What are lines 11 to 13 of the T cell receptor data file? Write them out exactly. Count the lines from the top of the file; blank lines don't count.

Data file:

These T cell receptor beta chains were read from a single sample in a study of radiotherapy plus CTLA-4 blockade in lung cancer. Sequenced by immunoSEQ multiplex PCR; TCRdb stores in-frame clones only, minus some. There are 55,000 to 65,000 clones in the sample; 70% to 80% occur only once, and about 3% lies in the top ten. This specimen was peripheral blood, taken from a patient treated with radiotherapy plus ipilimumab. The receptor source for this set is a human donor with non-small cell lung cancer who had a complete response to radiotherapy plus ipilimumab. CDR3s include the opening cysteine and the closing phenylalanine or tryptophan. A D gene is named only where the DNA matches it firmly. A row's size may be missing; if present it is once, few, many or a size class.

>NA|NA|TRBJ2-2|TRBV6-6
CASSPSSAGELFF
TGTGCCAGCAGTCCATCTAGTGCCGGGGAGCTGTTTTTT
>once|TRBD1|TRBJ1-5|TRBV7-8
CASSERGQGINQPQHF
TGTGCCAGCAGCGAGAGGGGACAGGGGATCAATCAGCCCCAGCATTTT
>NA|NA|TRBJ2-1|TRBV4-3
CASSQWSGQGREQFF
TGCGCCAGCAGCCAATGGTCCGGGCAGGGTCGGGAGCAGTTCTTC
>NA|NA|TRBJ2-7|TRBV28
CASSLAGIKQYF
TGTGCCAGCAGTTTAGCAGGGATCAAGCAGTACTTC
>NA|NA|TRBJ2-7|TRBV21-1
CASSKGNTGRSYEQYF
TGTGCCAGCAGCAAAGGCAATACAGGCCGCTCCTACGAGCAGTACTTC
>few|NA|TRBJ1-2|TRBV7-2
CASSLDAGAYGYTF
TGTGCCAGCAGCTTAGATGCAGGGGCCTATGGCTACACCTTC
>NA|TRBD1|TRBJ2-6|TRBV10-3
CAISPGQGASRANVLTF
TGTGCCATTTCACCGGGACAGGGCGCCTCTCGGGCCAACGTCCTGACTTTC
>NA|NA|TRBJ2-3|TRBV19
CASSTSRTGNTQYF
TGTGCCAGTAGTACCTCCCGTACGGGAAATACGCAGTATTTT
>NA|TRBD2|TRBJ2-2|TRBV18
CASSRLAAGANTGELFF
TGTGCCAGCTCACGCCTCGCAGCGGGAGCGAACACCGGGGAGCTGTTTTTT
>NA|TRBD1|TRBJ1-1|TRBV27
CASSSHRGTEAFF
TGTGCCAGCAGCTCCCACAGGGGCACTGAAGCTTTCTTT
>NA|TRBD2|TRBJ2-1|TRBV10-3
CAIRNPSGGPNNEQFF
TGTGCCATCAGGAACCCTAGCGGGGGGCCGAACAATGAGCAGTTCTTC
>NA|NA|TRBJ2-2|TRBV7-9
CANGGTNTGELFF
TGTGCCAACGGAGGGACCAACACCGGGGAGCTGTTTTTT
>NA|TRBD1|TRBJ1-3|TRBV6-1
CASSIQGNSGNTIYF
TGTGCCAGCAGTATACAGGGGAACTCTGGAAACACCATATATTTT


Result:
>NA|NA|TRBJ2-7|TRBV28
CASSLAGIKQYF
TGTGCCAGCAGTTTAGCAGGGATCAAGCAGTACTTC